U.S. News and World Report

WEBINAR: Managing children's mental health: A pediatric hospital imperative

Many children's hospitals have seen an uptick in children and teenagers requiring emergent and intensive care to treat severe challenges. To meet these needs, many pediatric hospitals and care providers are redesigning their behavioral health programs, mobilizing community-based partners, and expanding research and specialized treatment efforts, all while tapping new technologies and striving to ensure that care is accessible and equitable. ... Hear from leading experts on urgent issues in pediatric health and what children's hospital executives, pediatric providers and key community stakeholders can do to improve the well-being of America’s young people, (including) Ukamaka Oruche, Ph.D., associate professor and director of global programs, Indiana University School of Nursing.

CBS4 Indy

How direct shipments of COVID-19 vaccines to pharmacies impact Indiana

Experts say pharmacies provide an ease of access to people in many areas where hospitals may not be as close, so the move to distribute vaccines directly to pharmacies in Indiana should help reach even more Hoosiers. ... "When developing this plan and looking at access -- it's such an important thing -- you want it as easily available to as many people as possible," said Thomas Duszynski, director of epidemiology education at the Richard M. Fairbanks School of Public Health at IUPUI. "90% of Hoosiers live within 10 miles of a pharmacy, so that's huge," said Duszynski.

CBS4 Indy

Student loan scams on the rise as federal forbearance extended

The Better Business Bureau expects to see student loan scams continue to rise as the federal government extends its pandemic forbearance policies. ... Federal loans have been in forbearance since March, meaning zero interest and zero minimum payments. President Joe Biden recently extended the forbearance until at least September. It's supposed to help borrowers who are struggling to pay bills, but scammers saw an opportunity. ... "There is a desire for anybody that has student loans to … want to get rid of (it) as fast as humanly possible," said Indiana University Executive Director of Financial Wellness and Education Phil Schuman. Schuman stressed that while there are some ways to have your student loan debt forgiven or canceled, they are limited and take years and lots of paperwork to qualify.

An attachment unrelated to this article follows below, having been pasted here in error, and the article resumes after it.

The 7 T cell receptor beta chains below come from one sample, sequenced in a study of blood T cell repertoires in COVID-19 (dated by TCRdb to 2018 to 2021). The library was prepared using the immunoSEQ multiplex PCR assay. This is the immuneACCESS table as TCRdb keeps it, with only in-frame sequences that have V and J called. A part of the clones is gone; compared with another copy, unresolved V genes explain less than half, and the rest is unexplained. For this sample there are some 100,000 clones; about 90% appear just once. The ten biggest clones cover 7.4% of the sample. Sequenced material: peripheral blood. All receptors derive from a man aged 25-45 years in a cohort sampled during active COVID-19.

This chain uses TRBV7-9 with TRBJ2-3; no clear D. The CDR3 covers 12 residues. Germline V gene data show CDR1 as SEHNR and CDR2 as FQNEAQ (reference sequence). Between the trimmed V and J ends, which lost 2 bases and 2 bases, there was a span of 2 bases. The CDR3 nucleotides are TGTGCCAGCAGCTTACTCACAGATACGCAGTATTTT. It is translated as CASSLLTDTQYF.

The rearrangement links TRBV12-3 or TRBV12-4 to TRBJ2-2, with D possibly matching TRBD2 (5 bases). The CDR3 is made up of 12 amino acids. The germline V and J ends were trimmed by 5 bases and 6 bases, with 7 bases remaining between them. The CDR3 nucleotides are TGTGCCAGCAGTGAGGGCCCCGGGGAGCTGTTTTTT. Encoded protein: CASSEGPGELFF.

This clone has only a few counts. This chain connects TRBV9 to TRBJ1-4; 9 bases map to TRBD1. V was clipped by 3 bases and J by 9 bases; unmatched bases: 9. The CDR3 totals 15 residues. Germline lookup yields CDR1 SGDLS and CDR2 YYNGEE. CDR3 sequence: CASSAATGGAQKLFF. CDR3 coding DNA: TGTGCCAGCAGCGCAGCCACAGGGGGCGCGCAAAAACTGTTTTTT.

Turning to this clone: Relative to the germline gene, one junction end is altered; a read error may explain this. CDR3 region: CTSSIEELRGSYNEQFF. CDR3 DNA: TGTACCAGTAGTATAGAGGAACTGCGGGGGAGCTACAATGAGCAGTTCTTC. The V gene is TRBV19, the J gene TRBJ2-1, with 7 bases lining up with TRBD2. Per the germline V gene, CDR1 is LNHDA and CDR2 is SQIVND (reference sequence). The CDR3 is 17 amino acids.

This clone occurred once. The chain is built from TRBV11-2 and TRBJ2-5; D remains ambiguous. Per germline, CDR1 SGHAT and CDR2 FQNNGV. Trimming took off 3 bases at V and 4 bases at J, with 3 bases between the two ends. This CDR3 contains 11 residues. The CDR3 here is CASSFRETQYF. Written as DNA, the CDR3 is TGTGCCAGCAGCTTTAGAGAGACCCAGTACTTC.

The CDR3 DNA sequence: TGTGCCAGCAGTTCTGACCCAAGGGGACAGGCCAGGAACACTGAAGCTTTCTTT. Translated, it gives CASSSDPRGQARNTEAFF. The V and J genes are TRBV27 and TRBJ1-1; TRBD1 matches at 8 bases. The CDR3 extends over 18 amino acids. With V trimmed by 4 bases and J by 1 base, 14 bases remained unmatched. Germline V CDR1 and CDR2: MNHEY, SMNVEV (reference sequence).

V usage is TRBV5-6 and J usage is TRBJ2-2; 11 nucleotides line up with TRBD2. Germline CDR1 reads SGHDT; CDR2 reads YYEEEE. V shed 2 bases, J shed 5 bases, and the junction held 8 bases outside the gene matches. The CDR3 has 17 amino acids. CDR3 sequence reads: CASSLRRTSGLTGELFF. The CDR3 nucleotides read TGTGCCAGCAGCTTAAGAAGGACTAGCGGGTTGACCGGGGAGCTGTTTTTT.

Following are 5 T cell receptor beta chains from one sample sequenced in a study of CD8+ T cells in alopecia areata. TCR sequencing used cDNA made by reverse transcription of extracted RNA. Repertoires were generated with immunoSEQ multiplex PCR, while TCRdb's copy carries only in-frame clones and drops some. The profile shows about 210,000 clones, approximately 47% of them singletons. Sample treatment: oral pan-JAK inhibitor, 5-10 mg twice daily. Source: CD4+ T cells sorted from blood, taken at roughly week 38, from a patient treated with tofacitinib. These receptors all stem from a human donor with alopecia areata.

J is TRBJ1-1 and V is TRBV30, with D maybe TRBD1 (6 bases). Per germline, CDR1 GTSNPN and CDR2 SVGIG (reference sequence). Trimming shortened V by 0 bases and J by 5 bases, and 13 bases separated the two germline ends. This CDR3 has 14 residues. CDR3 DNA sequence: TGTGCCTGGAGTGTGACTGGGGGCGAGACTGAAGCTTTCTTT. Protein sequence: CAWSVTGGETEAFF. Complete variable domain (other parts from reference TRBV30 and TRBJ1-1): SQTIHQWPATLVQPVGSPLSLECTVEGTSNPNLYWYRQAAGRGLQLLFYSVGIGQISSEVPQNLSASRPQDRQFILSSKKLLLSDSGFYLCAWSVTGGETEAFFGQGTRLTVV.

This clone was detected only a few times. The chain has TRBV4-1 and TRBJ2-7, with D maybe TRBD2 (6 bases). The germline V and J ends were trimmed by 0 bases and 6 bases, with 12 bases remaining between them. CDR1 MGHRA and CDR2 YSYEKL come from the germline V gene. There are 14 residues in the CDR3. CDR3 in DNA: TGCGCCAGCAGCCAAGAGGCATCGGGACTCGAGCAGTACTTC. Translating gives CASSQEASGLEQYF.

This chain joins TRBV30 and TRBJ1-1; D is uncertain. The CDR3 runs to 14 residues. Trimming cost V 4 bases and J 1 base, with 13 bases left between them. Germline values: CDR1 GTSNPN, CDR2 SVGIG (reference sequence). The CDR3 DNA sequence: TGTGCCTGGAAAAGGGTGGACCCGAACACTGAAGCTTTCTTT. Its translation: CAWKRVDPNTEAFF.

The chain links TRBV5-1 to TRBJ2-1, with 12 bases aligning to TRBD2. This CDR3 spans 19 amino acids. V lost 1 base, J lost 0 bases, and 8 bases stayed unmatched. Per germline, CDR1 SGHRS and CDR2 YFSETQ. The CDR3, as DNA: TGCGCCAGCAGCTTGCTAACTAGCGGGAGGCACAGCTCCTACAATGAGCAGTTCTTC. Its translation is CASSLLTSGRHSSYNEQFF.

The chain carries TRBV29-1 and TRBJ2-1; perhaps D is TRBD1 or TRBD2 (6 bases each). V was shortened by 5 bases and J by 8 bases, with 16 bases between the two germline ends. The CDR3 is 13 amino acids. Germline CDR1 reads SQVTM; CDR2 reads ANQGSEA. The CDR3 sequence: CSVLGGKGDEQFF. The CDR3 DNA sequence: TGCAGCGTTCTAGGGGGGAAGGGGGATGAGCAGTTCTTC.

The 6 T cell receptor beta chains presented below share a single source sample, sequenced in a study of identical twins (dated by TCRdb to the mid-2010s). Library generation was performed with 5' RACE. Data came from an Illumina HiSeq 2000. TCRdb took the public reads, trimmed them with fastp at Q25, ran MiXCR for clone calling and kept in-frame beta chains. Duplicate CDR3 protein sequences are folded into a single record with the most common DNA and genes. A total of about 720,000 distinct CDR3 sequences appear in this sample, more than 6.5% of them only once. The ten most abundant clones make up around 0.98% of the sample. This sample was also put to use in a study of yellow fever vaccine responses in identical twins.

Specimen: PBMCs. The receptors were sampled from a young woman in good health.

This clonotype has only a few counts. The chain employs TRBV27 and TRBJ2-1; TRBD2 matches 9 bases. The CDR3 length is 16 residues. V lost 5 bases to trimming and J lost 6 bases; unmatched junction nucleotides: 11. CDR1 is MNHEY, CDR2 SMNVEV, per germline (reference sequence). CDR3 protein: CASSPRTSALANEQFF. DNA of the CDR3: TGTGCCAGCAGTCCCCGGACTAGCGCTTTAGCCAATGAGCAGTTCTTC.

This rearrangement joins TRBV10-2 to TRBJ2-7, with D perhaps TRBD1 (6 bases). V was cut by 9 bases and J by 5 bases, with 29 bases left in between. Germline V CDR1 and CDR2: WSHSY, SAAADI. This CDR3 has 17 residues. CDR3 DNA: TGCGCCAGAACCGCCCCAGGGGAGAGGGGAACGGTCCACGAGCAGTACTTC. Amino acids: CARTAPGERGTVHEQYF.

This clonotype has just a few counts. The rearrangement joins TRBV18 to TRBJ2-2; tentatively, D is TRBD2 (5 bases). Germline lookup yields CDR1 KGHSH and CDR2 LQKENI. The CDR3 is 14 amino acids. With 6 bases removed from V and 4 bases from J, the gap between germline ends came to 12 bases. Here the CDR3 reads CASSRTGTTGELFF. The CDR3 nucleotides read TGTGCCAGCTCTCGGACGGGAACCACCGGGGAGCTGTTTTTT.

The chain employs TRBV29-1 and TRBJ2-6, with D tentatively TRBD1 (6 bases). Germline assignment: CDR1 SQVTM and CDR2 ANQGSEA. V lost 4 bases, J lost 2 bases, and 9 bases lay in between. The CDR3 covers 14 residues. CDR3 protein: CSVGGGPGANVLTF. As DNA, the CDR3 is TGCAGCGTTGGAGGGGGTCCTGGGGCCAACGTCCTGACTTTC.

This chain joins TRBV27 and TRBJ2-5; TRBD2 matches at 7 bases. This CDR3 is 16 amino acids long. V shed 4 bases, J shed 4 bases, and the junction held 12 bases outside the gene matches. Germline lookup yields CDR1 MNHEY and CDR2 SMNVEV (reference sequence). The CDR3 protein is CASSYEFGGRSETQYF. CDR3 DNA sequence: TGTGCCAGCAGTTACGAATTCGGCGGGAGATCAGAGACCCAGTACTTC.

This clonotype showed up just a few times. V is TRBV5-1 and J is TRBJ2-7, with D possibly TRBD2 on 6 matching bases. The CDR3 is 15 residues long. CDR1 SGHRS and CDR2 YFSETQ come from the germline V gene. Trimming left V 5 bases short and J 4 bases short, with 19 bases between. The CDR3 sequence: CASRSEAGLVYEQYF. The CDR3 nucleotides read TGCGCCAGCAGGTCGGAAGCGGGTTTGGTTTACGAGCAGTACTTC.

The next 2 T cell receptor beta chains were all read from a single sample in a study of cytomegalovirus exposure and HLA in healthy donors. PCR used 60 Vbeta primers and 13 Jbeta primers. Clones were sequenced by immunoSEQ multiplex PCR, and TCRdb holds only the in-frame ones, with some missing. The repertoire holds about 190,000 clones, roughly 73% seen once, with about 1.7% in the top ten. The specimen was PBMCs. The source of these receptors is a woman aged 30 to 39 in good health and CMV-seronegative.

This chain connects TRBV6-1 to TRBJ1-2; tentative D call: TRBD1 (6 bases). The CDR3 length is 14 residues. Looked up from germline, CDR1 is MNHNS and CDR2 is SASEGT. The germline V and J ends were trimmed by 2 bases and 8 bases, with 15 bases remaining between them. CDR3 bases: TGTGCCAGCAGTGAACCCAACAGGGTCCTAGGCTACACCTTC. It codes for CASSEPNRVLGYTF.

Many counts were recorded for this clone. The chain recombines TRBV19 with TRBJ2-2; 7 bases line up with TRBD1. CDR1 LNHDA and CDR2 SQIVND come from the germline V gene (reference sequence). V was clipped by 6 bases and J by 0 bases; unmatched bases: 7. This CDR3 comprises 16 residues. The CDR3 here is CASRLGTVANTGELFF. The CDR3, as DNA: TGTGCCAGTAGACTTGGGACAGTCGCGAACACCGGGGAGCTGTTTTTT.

Thomson Reuters Foundation

K-pop for the planet: Fans of South Korean stars take up climate activism

As K-pop became a global phenomenon in the last two decades, the philanthropic efforts of its South Korean stars -- from donating to orphanages to planting trees -- have pushed fans to adopt similar approaches to social and environmental problems. ... The diverse backgrounds of K-pop followers -- from North America to Asia -- are seen as key to engaging fans in deeper discussions on a range of contemporary issues. "K-pop fans are generally open-minded and outward-facing in their approach to the world. If they weren't, they'd listen to music from their own country in their own local language," said CedarBough Saeji, an academic who studies K-pop fan culture. "It shouldn't be surprising that they also share their views on their own local political, social and environmental issues," added the assistant professor in East Asian languages and cultures at Indiana University Bloomington in the United States.


PODCAST: At your service: Organizing in the service economy

This show from over five years ago is prelude but might as well have been produced yesterday -- the federal minimum wage is still $7.25 an hour – it’s the same here in Indiana. ... Mid-twentieth-century union activism transformed manufacturing jobs from backbreaking, low-wage work into careers that allowed workers to buy homes and send their kids to college. Some union activists insist that there is no reason why service-sector workers cannot follow that same path. Guest: Fran Quigley, a clinical professor of law in the Indiana University Robert H. McKinney School of Law in Indianapolis. He's the director of the Health and Human Rights Clinic, where students advocate for the rights of the poor, with a special focus on representing low-wage workers.